Tuesday, August 29, 2017

(The Big Disrupt) Amazon: The Retail Apocalypse Has Begun In Earnest

Much, maybe too much, has been written about the so called "Amazon effect" and, as Walmart, Kroger and Target have found out for the nth press release running, every word has been justified. And with the recently approved acquisition of Whole Foods and the subsequent price cuts across popular items, life will become even harder for big box retailers already under pressure to drop prices by German discounters Aldi and Lidl. 

Add to that Amazon already slashing prices left and right for Amazon Prime members and is already selling Amazon echos in selected Whole Foods stores, Amazon's plan to take over the massive grocery market has begun in earnest.   

However, Walmart, Amazon's principal competitor in the marketplace, haven't been sitting around twiddling their thumbs as they announced partnership with Amazon's bitter rival Google to sell their products via Google's AI assistant Google Home as well as Google's e-commerce offering, Google Express.
This is a brilliant move for the Bentonville based big box retailer as it gets its expands its reach online as well as in the home in one fell swoop but take a closer look at factors surrounding the deal, the new relationship between Google and Walmart looks highly reactive. Despite Google's considerable strengths in language processing and machine learning, Google Home is a distant second to Amazon's Echo and with Walmart drawing a clear line between them and Amazon forcing vendors to take sides, A deal with Google was the only option worth entertaining. 

Nonetheless, the new Google relationship will almost definitely see Walmart continue to its impressive growth online which is currently at faster pace than Amazon. However, as Amazon continues to slash Whole Food's notoriously high prices, starch inefficiencies up and down Whole Foods's supply chain and then establish Amazon Prime as Whole Foods defacto loyalty program, it only a matter of time before Walmart and other start to bleed market share to the Seattle based company as Amazon will be able to match or undercut grocery retailers across whole food ranges while expanding and retaining its prime subscriber base at sky high rates with perks no retailer can match whether its NFL games or Amazon Prime Videos' growing selection of acclaimed movies and original tv shows.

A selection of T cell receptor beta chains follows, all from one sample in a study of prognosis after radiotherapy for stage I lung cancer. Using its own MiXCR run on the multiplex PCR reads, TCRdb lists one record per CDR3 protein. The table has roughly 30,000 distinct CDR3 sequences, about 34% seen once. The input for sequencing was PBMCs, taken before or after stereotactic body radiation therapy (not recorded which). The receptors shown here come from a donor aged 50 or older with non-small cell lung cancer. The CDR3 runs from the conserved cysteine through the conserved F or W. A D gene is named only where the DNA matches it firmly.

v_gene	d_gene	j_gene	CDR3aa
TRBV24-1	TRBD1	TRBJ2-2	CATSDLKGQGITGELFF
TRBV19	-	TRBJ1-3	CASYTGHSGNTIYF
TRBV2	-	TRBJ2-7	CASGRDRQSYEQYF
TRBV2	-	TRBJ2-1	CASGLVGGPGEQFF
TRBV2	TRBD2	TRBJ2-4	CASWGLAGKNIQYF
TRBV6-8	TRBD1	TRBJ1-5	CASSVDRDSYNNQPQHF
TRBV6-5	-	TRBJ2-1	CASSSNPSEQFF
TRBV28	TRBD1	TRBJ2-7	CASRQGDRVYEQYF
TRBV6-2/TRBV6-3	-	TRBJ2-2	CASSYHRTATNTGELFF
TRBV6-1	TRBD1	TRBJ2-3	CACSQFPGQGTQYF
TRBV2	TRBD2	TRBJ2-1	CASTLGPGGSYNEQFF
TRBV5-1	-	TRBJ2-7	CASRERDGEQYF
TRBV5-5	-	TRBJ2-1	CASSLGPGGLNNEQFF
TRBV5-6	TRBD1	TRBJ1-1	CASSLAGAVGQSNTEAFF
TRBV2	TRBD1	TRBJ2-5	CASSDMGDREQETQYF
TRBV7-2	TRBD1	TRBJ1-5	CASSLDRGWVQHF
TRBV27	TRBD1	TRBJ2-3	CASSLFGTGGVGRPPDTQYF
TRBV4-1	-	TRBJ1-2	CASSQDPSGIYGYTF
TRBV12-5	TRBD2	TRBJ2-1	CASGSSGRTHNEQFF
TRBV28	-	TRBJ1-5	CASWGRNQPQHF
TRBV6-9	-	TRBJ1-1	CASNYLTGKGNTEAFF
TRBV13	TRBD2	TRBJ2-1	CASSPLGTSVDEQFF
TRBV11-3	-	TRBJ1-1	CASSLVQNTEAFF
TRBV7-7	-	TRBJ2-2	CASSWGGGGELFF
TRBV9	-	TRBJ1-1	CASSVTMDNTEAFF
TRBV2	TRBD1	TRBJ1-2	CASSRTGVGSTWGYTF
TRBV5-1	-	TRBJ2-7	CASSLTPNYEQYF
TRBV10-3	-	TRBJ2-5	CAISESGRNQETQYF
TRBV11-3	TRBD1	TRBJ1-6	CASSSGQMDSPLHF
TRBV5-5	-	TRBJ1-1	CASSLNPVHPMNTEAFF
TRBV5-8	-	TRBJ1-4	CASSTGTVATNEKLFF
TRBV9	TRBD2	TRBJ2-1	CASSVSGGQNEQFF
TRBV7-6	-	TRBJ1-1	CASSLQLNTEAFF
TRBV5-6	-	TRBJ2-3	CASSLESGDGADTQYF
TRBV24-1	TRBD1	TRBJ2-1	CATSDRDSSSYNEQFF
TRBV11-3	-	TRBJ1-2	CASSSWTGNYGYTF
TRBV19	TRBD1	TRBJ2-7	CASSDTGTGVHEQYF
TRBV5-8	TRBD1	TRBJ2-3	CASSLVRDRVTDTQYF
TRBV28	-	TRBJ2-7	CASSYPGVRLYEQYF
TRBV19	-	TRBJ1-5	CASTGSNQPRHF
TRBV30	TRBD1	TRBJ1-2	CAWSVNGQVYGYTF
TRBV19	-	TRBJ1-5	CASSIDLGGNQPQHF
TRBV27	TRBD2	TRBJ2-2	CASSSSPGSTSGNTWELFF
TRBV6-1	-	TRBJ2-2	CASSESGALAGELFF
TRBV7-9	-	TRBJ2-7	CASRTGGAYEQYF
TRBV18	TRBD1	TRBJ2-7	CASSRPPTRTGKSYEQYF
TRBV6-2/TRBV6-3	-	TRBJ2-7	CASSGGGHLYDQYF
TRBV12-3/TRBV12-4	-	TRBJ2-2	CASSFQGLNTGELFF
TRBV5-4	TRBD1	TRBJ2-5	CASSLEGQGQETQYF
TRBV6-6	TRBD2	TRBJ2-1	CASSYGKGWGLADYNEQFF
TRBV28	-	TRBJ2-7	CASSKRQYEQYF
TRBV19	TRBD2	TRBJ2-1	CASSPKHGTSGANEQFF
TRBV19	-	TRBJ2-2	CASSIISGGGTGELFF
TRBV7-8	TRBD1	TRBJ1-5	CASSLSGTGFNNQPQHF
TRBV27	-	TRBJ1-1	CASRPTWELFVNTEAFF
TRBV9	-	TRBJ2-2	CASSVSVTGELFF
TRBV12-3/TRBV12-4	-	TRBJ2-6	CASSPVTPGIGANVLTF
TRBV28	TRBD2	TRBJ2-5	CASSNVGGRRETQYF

What this all means is we're at the beginning of a major disruption where we see large and well-run companies like Walmart bleed market cap and market share at levels unseen to one company. Indeed, the bleeding has already started with Walmart, Kroger, and Target losing billions in market cap in the last two months because a company that's barely a blip in their marketplace put a few well-timed press releases. 

Because of this, Amazon is a game changing antitrust case waiting to happen as it forcing CEO's in a growing number of industries from sports apparel to Pay TV to address the Amazon question. However, it's hard to see Amazon getting broken up as US antitrust law protects consumers, not producers. With that in mind, the FTC will have a hard time breaking up a company that's a deflationary force in just about every market it enters.  

Indeed, this is what makes Amazon so scary as they use their considerable resources to lower prices while spending heavily on improving its products and services forcing even market leaders like Netflix and Walmart to match them on both fronts. Unlike Amazon, most companies cannot do this for sustained periods of time and get away with it without Wall street punishing them every quarter which gives Amazon an edge in just about every market it feels it can win or compete in effectively. 

In sum, the last four days are the first steps into a world where one member of the four horsemen (Google, Apple, Facebook, Amazon) takes centre stage and the smart money is that Amazon stays there.  

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